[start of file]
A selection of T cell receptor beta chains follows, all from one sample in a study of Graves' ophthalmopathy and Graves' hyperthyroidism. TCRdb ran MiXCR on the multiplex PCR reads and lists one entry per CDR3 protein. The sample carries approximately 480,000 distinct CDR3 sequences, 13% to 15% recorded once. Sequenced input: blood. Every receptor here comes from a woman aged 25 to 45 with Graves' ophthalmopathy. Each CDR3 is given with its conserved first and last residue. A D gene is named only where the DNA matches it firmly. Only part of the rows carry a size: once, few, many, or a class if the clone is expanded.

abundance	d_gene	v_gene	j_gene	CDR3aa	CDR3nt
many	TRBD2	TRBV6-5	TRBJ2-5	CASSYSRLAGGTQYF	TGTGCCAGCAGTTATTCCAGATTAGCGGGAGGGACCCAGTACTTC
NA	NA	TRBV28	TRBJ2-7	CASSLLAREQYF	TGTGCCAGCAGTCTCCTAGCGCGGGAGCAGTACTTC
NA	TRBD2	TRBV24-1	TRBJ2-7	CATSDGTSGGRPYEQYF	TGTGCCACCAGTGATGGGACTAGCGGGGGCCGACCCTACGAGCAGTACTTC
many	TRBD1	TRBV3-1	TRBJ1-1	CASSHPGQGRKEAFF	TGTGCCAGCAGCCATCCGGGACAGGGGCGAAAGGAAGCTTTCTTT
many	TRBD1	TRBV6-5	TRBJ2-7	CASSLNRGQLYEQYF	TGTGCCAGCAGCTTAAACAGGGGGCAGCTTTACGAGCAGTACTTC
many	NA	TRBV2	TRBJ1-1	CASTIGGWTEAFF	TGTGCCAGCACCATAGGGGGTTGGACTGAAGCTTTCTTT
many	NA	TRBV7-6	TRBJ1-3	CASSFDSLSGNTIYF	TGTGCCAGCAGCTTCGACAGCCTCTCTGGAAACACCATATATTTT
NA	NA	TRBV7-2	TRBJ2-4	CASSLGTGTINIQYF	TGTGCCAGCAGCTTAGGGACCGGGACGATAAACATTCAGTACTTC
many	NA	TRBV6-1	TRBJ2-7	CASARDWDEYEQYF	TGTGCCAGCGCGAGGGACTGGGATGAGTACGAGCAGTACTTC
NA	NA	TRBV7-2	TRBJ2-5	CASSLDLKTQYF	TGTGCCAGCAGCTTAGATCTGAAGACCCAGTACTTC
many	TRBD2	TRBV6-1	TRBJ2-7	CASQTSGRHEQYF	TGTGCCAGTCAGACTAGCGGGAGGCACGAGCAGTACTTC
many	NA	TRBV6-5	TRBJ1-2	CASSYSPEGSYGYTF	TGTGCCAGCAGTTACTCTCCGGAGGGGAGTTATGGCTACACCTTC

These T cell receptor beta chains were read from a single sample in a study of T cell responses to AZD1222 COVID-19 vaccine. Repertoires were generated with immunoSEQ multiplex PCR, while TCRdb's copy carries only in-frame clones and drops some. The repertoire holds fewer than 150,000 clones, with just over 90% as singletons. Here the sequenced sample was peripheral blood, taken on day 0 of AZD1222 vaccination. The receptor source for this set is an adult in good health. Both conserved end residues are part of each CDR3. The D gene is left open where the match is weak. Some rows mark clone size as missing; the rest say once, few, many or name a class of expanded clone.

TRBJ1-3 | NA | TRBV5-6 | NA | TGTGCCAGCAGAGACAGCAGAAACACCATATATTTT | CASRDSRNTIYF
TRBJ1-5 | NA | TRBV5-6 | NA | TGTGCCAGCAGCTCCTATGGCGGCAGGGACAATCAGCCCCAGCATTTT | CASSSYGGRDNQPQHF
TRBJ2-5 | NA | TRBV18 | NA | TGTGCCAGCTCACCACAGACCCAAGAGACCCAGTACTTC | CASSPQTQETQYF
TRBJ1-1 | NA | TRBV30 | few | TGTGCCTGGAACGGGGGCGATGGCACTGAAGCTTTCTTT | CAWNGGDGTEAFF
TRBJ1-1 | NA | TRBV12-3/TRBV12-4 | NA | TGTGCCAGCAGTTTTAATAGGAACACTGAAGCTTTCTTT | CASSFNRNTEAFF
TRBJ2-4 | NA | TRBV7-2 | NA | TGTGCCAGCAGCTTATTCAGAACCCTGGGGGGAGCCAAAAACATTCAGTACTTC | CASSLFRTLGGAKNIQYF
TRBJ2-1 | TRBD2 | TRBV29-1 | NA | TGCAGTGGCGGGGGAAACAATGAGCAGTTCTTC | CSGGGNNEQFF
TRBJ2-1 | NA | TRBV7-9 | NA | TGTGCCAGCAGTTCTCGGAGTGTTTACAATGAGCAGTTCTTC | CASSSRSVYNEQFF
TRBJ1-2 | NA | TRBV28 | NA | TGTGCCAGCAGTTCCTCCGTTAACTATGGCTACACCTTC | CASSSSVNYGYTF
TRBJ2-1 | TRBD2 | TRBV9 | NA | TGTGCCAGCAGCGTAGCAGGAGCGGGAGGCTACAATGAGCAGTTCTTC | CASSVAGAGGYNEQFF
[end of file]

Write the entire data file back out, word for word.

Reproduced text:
A selection of T cell receptor beta chains follows, all from one sample in a study of Graves' ophthalmopathy and Graves' hyperthyroidism. TCRdb ran MiXCR on the multiplex PCR reads and lists one entry per CDR3 protein. The sample carries approximately 480,000 distinct CDR3 sequences, 13% to 15% recorded once. Sequenced input: blood. Every receptor here comes from a woman aged 25 to 45 with Graves' ophthalmopathy. Each CDR3 is given with its conserved first and last residue. A D gene is named only where the DNA matches it firmly. Only part of the rows carry a size: once, few, many, or a class if the clone is expanded.

abundance	d_gene	v_gene	j_gene	CDR3aa	CDR3nt
many	TRBD2	TRBV6-5	TRBJ2-5	CASSYSRLAGGTQYF	TGTGCCAGCAGTTATTCCAGATTAGCGGGAGGGACCCAGTACTTC
NA	NA	TRBV28	TRBJ2-7	CASSLLAREQYF	TGTGCCAGCAGTCTCCTAGCGCGGGAGCAGTACTTC
NA	TRBD2	TRBV24-1	TRBJ2-7	CATSDGTSGGRPYEQYF	TGTGCCACCAGTGATGGGACTAGCGGGGGCCGACCCTACGAGCAGTACTTC
many	TRBD1	TRBV3-1	TRBJ1-1	CASSHPGQGRKEAFF	TGTGCCAGCAGCCATCCGGGACAGGGGCGAAAGGAAGCTTTCTTT
many	TRBD1	TRBV6-5	TRBJ2-7	CASSLNRGQLYEQYF	TGTGCCAGCAGCTTAAACAGGGGGCAGCTTTACGAGCAGTACTTC
many	NA	TRBV2	TRBJ1-1	CASTIGGWTEAFF	TGTGCCAGCACCATAGGGGGTTGGACTGAAGCTTTCTTT
many	NA	TRBV7-6	TRBJ1-3	CASSFDSLSGNTIYF	TGTGCCAGCAGCTTCGACAGCCTCTCTGGAAACACCATATATTTT
NA	NA	TRBV7-2	TRBJ2-4	CASSLGTGTINIQYF	TGTGCCAGCAGCTTAGGGACCGGGACGATAAACATTCAGTACTTC
many	NA	TRBV6-1	TRBJ2-7	CASARDWDEYEQYF	TGTGCCAGCGCGAGGGACTGGGATGAGTACGAGCAGTACTTC
NA	NA	TRBV7-2	TRBJ2-5	CASSLDLKTQYF	TGTGCCAGCAGCTTAGATCTGAAGACCCAGTACTTC
many	TRBD2	TRBV6-1	TRBJ2-7	CASQTSGRHEQYF	TGTGCCAGTCAGACTAGCGGGAGGCACGAGCAGTACTTC
many	NA	TRBV6-5	TRBJ1-2	CASSYSPEGSYGYTF	TGTGCCAGCAGTTACTCTCCGGAGGGGAGTTATGGCTACACCTTC

These T cell receptor beta chains were read from a single sample in a study of T cell responses to AZD1222 COVID-19 vaccine. Repertoires were generated with immunoSEQ multiplex PCR, while TCRdb's copy carries only in-frame clones and drops some. The repertoire holds fewer than 150,000 clones, with just over 90% as singletons. Here the sequenced sample was peripheral blood, taken on day 0 of AZD1222 vaccination. The receptor source for this set is an adult in good health. Both conserved end residues are part of each CDR3. The D gene is left open where the match is weak. Some rows mark clone size as missing; the rest say once, few, many or name a class of expanded clone.

TRBJ1-3 | NA | TRBV5-6 | NA | TGTGCCAGCAGAGACAGCAGAAACACCATATATTTT | CASRDSRNTIYF
TRBJ1-5 | NA | TRBV5-6 | NA | TGTGCCAGCAGCTCCTATGGCGGCAGGGACAATCAGCCCCAGCATTTT | CASSSYGGRDNQPQHF
TRBJ2-5 | NA | TRBV18 | NA | TGTGCCAGCTCACCACAGACCCAAGAGACCCAGTACTTC | CASSPQTQETQYF
TRBJ1-1 | NA | TRBV30 | few | TGTGCCTGGAACGGGGGCGATGGCACTGAAGCTTTCTTT | CAWNGGDGTEAFF
TRBJ1-1 | NA | TRBV12-3/TRBV12-4 | NA | TGTGCCAGCAGTTTTAATAGGAACACTGAAGCTTTCTTT | CASSFNRNTEAFF
TRBJ2-4 | NA | TRBV7-2 | NA | TGTGCCAGCAGCTTATTCAGAACCCTGGGGGGAGCCAAAAACATTCAGTACTTC | CASSLFRTLGGAKNIQYF
TRBJ2-1 | TRBD2 | TRBV29-1 | NA | TGCAGTGGCGGGGGAAACAATGAGCAGTTCTTC | CSGGGNNEQFF
TRBJ2-1 | NA | TRBV7-9 | NA | TGTGCCAGCAGTTCTCGGAGTGTTTACAATGAGCAGTTCTTC | CASSSRSVYNEQFF
TRBJ1-2 | NA | TRBV28 | NA | TGTGCCAGCAGTTCCTCCGTTAACTATGGCTACACCTTC | CASSSSVNYGYTF
TRBJ2-1 | TRBD2 | TRBV9 | NA | TGTGCCAGCAGCGTAGCAGGAGCGGGAGGCTACAATGAGCAGTTCTTC | CASSVAGAGGYNEQFF